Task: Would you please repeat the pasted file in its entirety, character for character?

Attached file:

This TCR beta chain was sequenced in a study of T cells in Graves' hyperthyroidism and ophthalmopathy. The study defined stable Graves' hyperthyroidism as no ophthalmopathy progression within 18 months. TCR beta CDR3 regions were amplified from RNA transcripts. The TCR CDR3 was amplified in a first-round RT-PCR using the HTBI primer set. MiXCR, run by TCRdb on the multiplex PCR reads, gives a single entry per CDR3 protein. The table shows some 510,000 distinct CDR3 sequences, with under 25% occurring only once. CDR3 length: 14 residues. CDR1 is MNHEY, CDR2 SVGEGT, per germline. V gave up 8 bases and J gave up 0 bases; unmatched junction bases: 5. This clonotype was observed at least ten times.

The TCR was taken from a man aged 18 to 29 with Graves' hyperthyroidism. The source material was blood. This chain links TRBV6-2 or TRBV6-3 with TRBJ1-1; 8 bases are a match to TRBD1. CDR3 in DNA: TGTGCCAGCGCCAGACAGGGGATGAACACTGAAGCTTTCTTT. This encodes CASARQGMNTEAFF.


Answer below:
This TCR beta chain was sequenced in a study of T cells in Graves' hyperthyroidism and ophthalmopathy. The study defined stable Graves' hyperthyroidism as no ophthalmopathy progression within 18 months. TCR beta CDR3 regions were amplified from RNA transcripts. The TCR CDR3 was amplified in a first-round RT-PCR using the HTBI primer set. MiXCR, run by TCRdb on the multiplex PCR reads, gives a single entry per CDR3 protein. The table shows some 510,000 distinct CDR3 sequences, with under 25% occurring only once. CDR3 length: 14 residues. CDR1 is MNHEY, CDR2 SVGEGT, per germline. V gave up 8 bases and J gave up 0 bases; unmatched junction bases: 5. This clonotype was observed at least ten times.

The TCR was taken from a man aged 18 to 29 with Graves' hyperthyroidism. The source material was blood. This chain links TRBV6-2 or TRBV6-3 with TRBJ1-1; 8 bases are a match to TRBD1. CDR3 in DNA: TGTGCCAGCGCCAGACAGGGGATGAACACTGAAGCTTTCTTT. This encodes CASARQGMNTEAFF.